Salt and acid-tolerant bacteria with the potential to be used in mining processing have been uncovered in the Wheatbelt.
The bugs were found during a "bio-prospecting" survey near Merredin and are likely to become more important in WA in coming decades as high-grade ore runs out.
CSIRO envir... Read More
A new study by a team of researchers that includes University of Notre Dame scientists Joshua Shrout and Mark Alber provides new insights into the behavior of an important bacterial pathogen.
Alber, Vincent J. Duncan Family Professor of Applied Mathematics, and Schrout, an associate professor... Read More
Dear water-based life forms:
It is 24 degrees in Overland Park, Kansas and I am looking at a slide labeled "Giardia lamblia", part of a museum exhibit on water and human (over) use of water.
I see a greenish lump. I don't kno... Read More
Two experimental DNA vaccines to prevent Ebola virus and the closely related Marburg virus are safe, and generated a similar immune response in healthy Ugandan adults as reported in healthy US adults earlier this year. The findings are from the first trial of filovirus vaccines in Africa. Read More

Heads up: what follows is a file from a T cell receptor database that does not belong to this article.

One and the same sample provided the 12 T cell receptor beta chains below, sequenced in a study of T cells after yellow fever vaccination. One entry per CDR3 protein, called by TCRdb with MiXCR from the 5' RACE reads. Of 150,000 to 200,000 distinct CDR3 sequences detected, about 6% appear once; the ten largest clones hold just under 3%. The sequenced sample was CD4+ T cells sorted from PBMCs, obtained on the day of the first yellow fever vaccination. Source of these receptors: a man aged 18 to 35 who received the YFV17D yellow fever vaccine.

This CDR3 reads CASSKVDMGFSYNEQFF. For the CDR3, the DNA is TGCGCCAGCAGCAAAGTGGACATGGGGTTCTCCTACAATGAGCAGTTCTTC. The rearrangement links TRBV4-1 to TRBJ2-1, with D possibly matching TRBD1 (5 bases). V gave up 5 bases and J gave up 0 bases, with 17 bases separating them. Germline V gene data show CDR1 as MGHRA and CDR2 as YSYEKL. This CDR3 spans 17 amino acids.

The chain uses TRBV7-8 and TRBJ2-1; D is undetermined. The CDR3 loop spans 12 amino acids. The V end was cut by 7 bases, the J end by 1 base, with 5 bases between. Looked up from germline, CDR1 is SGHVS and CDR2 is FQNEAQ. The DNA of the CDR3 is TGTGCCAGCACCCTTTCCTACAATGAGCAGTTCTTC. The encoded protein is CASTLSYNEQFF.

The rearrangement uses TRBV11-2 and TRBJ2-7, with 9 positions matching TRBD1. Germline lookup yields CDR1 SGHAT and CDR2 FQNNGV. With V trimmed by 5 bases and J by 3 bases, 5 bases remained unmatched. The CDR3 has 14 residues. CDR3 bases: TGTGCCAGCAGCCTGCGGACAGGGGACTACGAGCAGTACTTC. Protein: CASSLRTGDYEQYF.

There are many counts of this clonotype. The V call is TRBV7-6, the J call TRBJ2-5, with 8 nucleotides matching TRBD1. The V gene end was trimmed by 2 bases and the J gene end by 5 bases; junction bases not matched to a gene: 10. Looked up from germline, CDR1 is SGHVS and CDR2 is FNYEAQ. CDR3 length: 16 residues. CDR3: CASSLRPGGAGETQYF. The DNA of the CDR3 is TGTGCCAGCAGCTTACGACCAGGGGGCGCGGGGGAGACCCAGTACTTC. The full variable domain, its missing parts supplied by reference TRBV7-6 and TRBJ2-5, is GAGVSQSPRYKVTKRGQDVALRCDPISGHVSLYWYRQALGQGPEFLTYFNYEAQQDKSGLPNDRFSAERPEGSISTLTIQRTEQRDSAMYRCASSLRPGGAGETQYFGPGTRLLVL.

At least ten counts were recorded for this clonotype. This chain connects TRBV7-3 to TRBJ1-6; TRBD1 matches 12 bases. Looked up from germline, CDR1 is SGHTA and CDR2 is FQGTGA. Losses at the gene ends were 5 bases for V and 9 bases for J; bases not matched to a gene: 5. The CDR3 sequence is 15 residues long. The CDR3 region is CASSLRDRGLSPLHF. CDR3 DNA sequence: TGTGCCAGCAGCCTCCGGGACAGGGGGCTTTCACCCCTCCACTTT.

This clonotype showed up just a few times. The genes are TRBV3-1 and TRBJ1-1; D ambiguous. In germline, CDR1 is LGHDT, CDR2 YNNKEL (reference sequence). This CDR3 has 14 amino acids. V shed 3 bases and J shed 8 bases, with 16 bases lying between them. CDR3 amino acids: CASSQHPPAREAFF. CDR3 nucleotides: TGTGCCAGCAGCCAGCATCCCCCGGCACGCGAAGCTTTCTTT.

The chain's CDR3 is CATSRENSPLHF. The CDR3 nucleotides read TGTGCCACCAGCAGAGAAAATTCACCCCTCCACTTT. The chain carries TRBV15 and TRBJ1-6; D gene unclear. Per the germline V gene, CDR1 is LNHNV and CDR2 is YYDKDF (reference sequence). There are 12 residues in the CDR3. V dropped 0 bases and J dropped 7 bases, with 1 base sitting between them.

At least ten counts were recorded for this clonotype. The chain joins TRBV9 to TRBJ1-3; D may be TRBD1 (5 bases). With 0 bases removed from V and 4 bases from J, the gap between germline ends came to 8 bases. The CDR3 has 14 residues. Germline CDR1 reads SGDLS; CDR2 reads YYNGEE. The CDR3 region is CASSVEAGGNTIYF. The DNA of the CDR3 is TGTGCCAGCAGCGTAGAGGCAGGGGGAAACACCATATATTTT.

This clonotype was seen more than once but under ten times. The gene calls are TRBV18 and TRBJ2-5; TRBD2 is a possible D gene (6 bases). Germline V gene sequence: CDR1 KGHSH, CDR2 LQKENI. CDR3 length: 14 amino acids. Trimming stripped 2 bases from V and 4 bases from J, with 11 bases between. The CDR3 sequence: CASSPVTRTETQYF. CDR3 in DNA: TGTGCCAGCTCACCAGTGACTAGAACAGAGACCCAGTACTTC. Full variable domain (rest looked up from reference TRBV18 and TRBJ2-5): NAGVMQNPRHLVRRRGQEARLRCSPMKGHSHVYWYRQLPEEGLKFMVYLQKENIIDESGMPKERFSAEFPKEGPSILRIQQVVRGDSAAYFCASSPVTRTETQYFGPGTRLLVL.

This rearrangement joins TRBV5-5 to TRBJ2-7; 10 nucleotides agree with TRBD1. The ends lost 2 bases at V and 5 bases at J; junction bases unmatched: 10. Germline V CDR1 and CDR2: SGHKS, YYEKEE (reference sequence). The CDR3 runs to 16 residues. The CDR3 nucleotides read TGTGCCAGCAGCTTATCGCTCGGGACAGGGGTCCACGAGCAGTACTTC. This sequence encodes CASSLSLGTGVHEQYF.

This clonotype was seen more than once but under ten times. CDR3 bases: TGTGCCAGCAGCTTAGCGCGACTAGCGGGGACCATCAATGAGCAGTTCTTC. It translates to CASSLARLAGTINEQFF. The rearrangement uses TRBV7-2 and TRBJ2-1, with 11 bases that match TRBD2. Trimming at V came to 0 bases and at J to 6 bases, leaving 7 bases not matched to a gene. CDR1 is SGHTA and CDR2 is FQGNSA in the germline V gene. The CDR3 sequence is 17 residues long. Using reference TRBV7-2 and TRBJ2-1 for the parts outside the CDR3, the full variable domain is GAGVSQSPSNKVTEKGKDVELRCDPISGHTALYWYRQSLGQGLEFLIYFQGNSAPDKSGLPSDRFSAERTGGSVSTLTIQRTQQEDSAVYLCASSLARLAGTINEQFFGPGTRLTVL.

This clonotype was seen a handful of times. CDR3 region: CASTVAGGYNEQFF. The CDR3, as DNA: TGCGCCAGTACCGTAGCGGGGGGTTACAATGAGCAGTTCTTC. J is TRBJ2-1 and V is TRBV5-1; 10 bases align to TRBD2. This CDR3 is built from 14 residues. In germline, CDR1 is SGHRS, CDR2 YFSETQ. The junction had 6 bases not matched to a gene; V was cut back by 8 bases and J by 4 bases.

Colonies of candida species:
Media: HiCrome Candida Differential Agar
principle: Perry and Miller (1) reported that Candida albicans produces an enzyme b -N-acetyl- galactosaminidase and according to
Rousselle et al (2) incorporation of chromogenic or fluorogenic hexosaminidase substrates ... Read More
About eight percent of human DNA is viral: it consists of retroviral genomes produced by infections that occurred many years ago. These endogenous retroviruses are passed from parent to child in our DNA. Some of these viral genomes are activated for a brief time during human embryogenesis, sugge... Read More
bÜ|z|ÇtÄ TÜà|vÄx Use of Cowpea and Pigeon pea as Nutritional Ingredients in Culture Media
Kafi S K1*, R Mohana D S2
, Musa H A3
Background: Dehydrated commercial culture media are hygroscopic and expensive. Cheap, locally
available plant seeds such as cowpea (Vigna unguiculata) ... Read More
Emory scientists have adapted an antiviral enzyme from bacteria called Cas9 into an instrument for inhibiting hepatitis C virus in human cells. Read More